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Illustration: Sarah Grillo/Axios

The United Nations' standards for facial recognition, video monitoring, and city and vehicle surveillance are being shaped by Chinese tech groups including ZTE, Dahua and China Telecom, according to leaked documents reported by the Financial Times.

Why it matters: Companies that help shape standards are able to craft regulations to fit their own goals and specifications. Developing countries in Africa, the Middle East and Asia, where China has sought to grow its influence through the Belt and Road Initiative, often adopt standards developed by the UN's International Telecommunication Union (ITU) as policy, according to the FT.

  • The FT also notes that facial recognition data from African markets is valued by Chinese companies who are seeking to improve their algorithms, especially for people of color.
  • The Chinese government views shaping standards as a means of furthering its AI leadership ambitions.

Between the lines: Developing widely used standards could promote social acceptance of facial recognition and other AI-driven technologies. However, human rights lawyers argue standards being proposed by the ITU do not do enough to protect consumer privacy and data.

Go deeper:

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Senate confirms former Michigan Gov. Jennifer Granholm as energy secretary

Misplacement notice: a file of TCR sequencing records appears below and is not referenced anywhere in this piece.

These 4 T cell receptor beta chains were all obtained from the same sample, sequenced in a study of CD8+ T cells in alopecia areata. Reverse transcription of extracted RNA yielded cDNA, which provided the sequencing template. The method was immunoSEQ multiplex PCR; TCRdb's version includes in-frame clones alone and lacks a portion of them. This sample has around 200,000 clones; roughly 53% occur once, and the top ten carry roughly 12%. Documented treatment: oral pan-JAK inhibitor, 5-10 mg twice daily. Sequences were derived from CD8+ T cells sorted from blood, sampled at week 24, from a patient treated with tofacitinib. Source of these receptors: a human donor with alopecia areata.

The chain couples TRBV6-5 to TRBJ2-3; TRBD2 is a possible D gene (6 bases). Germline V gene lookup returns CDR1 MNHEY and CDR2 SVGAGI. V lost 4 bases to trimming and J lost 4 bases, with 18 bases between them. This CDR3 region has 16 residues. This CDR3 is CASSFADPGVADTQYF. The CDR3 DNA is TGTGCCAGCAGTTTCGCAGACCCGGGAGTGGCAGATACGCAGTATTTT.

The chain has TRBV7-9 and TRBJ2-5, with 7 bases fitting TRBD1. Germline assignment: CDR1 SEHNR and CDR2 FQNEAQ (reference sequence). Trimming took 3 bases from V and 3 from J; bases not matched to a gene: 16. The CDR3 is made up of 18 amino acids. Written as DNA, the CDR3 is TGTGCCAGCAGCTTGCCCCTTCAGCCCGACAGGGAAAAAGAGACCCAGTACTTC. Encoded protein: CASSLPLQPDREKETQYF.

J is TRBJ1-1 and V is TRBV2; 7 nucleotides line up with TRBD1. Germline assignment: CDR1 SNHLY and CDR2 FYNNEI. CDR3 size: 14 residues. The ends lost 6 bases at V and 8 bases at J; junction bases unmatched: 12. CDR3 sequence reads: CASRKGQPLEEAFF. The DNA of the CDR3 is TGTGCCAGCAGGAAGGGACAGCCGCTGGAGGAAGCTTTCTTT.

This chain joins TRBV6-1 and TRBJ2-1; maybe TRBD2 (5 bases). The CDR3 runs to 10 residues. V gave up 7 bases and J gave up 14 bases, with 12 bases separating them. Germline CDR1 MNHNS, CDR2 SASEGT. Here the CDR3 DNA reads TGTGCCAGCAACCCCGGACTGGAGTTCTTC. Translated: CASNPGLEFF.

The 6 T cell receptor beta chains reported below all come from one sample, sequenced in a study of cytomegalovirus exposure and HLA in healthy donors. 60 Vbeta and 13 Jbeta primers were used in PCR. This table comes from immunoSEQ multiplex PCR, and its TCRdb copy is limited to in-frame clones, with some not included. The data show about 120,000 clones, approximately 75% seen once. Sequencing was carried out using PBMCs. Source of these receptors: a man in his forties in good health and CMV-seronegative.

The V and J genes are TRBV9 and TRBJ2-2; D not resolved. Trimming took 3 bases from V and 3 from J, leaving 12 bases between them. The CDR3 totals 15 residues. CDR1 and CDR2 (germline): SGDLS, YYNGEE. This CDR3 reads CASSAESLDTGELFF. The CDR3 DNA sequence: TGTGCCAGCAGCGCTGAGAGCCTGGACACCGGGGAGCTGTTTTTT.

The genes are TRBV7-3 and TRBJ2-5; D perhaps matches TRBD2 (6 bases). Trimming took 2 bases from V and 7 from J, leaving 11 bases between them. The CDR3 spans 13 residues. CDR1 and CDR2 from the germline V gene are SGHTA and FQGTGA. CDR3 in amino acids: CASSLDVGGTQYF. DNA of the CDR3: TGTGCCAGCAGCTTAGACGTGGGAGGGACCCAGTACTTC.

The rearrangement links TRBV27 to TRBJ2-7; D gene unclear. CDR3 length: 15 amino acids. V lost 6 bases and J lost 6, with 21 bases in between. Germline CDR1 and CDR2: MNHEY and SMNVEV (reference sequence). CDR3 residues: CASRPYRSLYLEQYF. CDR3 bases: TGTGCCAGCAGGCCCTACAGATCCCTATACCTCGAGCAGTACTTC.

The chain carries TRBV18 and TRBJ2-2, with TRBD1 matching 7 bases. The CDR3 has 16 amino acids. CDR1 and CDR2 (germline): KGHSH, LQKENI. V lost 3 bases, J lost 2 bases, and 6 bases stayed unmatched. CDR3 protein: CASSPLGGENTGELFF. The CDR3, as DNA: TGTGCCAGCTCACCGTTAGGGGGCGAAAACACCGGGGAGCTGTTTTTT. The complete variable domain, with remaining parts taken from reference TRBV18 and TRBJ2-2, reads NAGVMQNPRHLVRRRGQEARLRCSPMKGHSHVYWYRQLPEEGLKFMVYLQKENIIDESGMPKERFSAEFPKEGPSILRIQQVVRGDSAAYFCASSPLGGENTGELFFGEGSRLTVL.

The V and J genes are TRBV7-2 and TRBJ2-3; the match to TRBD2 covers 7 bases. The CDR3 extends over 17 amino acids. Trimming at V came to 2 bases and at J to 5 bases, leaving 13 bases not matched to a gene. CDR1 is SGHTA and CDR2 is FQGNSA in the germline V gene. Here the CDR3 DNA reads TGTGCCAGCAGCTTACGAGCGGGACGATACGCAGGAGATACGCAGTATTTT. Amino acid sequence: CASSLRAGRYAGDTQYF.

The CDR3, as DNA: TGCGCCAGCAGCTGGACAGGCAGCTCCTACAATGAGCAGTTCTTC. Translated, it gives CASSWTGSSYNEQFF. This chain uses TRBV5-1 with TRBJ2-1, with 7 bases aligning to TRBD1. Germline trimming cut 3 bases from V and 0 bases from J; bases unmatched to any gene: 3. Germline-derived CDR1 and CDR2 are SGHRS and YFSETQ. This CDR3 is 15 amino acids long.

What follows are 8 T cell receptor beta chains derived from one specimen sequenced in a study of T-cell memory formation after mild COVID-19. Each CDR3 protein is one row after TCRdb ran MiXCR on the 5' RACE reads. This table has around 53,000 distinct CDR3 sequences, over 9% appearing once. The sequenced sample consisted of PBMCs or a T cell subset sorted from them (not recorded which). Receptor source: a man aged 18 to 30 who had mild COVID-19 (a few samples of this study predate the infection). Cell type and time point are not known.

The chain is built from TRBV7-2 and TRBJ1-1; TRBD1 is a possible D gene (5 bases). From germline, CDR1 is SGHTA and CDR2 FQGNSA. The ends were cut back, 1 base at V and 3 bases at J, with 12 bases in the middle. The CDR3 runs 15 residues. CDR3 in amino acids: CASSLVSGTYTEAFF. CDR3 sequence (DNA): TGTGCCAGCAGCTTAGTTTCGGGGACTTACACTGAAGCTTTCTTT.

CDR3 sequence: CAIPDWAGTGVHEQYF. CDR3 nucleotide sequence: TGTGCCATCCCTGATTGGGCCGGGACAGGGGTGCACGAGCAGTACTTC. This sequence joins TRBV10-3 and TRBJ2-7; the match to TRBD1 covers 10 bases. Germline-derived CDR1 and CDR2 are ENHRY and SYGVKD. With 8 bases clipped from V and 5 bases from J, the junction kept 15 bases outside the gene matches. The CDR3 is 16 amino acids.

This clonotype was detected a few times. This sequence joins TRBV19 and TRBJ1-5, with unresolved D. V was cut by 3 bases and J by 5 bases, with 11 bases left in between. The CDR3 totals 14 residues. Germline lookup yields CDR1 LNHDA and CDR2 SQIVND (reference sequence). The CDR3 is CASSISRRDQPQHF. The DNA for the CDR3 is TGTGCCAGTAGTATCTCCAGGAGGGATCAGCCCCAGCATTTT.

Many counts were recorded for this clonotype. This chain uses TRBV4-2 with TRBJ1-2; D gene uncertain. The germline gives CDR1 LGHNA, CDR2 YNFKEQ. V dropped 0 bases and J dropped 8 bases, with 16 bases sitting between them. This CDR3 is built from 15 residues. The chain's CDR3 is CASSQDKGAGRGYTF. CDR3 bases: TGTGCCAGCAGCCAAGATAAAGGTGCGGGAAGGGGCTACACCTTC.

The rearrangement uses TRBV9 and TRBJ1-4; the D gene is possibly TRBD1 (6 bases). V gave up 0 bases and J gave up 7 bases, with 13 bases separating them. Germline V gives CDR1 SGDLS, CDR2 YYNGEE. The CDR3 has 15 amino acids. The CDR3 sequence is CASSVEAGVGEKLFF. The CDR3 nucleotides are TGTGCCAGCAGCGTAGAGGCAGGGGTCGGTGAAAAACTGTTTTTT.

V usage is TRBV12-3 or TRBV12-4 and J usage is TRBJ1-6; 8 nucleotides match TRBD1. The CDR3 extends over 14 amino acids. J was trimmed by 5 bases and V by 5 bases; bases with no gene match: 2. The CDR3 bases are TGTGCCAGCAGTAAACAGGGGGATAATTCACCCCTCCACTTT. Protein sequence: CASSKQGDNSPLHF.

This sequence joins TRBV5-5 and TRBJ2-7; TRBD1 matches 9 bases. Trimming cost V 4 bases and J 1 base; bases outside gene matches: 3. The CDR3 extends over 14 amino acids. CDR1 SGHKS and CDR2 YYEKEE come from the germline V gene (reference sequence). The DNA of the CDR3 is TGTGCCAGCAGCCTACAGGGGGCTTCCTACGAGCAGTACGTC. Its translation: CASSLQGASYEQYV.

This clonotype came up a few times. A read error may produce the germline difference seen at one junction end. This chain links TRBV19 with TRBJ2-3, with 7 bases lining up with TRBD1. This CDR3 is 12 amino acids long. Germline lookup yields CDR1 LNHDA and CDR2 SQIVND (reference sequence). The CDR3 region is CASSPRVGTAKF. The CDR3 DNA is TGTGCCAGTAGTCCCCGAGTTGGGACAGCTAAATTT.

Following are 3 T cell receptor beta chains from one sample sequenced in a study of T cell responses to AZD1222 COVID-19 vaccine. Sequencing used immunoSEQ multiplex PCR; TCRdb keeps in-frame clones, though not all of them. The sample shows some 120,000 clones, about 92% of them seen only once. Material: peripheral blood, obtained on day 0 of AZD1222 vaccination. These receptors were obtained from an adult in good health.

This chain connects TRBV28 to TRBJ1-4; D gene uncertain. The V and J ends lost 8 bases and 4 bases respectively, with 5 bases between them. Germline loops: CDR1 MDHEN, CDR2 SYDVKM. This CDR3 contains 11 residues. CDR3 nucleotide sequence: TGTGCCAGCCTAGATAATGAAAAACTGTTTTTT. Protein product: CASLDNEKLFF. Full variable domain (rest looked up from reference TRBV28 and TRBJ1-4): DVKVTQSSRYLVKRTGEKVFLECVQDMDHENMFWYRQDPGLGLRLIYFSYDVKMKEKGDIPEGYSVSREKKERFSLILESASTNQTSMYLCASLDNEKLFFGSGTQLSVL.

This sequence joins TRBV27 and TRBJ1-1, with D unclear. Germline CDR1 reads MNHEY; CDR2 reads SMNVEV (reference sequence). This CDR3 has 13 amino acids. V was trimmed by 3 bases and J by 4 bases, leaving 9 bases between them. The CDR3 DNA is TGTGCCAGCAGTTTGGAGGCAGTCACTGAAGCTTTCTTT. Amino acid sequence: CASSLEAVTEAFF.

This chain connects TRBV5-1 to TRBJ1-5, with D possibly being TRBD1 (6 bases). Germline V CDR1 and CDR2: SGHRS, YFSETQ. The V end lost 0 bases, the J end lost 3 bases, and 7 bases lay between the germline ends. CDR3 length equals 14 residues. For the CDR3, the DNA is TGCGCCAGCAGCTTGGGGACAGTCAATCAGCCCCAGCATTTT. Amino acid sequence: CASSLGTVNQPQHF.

Former Michigan Governor Jennifer Granholm. Photo: Jim Watson/AFP via Getty Images

The Senate voted 64-35 on Thursday to confirm former Michigan Gov. Jennifer Granholm as secretary of the Department of Energy.

Why it matters: Granholm, only the second woman to head the department, will play a key role in President Biden’s efforts to accelerate the U.S. shift to clean energy and help other countries do the same.

Updated 2 hours ago - Politics & Policy

Coronavirus dashboard

Illustration: Sarah Grillo/Axios

  1. Health: How data and the pandemic have democratized the "high-performance lifestyle — "Twindemic" averted as flu reports plummet amid coronavirus crisis
  2. Vaccine: Pfizer begins study on 3rd vaccine dose as booster shot against new strains — Republicans are least likely to want the coronavirus vaccine
  3. U.S. news: California surpasses 50,000 deaths COVID-19 deaths, more than any other state — Jimmy and Rosalynn Carter return to church after receiving COVID-19 vaccines
  4. Local: Public transit ridership in Twin Cities dropped 53% amid pandemic — Data firm predicts "complete chaos" in next phases of Florida's vaccine rolloutAlaska Gov. Mike Dunleavy tests positive for the coronavirus

Acting Capitol Police chief: Phone logs show Jan. 6 National Guard approval was delayed

Pittman at a congressional tribute for fallen officer Brian Sicknick. Photo: Erin Schaff-Pool/Getty Images

Acting U.S. Capitol Police chief Yogananda Pittman testified on Thursday that cellphone records show former USCP chief Steven Sund requested National Guard support from the House sergeant-at-arms as early as 12:58pm on Jan. 6, but he did not receive approval until over an hour later.

Why it matters: Sund and former House sergeant-at-arms Paul Irving clashed at a Senate hearing on Tuesday over a dispute in the timeline for when Capitol Police requested the National Guard during the Capitol insurrection.